HARVARD EAST ASIAN MONOGRAPHS
Cover: The Princess Nun: Bunchi, Buddhist Reform, and Gender in Early Edo Japan, from Harvard University PressCover: The Princess Nun in HARDCOVER

Harvard East Asian Monographs 366

The Princess Nun

Bunchi, Buddhist Reform, and Gender in Early Edo Japan

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Product Details

HARDCOVER

$49.95 • £36.95 • €45.00

ISBN 9780674491977

Publication: March 2014

Text

336 pages

6 x 9 inches

4 halftones

Harvard University Asia Center > Harvard East Asian Monographs

World

The Princess Nun tells the story of Bunchi (1619–1697), daughter of Emperor Go-Mizunoo and founder of Enshōji. Bunchi advocated strict adherence to monastic precepts while devoting herself to the posthumous welfare of her family. As the first full-length biographical study of a premodern Japanese nun, this book incorporates issues of gender and social status into its discussion of Bunchi’s ascetic practice and religious reforms to rewrite the history of Buddhist reform and Tokugawa religion.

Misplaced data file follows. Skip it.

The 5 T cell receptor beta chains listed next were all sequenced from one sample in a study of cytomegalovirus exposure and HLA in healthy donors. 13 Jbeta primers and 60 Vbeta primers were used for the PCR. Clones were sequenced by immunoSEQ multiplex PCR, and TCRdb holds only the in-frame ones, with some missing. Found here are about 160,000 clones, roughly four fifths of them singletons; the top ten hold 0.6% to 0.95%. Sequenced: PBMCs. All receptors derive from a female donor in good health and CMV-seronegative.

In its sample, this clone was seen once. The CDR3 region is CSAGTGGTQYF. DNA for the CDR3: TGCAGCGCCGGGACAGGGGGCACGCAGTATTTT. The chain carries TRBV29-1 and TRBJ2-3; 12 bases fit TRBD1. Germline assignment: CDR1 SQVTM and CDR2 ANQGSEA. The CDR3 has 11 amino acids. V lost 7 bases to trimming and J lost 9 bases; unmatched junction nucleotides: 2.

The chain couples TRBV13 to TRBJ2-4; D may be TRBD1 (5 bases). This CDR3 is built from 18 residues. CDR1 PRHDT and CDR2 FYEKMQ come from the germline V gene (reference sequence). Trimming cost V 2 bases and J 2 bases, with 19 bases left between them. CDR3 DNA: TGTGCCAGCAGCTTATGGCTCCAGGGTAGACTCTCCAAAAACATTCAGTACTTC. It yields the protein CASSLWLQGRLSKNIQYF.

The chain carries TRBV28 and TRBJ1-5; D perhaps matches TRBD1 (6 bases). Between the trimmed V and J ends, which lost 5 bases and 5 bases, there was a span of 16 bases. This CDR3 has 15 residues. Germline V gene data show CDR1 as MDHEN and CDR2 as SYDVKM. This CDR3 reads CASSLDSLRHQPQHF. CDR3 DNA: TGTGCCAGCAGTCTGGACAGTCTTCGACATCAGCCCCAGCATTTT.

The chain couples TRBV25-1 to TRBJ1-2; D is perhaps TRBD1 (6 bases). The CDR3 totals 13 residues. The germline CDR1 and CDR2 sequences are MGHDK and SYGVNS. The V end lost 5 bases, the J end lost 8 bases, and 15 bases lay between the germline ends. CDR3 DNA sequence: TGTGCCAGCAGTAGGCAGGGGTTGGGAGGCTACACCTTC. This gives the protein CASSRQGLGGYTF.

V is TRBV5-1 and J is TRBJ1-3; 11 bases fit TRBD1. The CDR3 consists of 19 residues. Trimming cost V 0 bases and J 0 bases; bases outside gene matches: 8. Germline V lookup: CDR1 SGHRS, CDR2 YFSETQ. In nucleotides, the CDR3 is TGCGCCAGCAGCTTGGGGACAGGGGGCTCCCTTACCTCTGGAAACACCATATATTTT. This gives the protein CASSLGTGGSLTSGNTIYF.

Gina Cogan’s approach moves beyond the dichotomy of oppression and liberation that dogs the study of non-Western and premodern women to show how Bunchi’s aristocratic status enabled her to carry out reforms despite her gender, while simultaneously acknowledging how that same status contributed to their conservative nature. Cogan’s analysis of how Bunchi used her prestigious position to further her goals places the book in conversation with other works on powerful religious women, like Hildegard of Bingen and Teresa of Avila. Through its illumination of the relationship between the court and the shogunate and its analysis of the practice of courtly Buddhism from a female perspective, this study brings historical depth and fresh theoretical insight into the role of gender and class in early Edo Buddhism.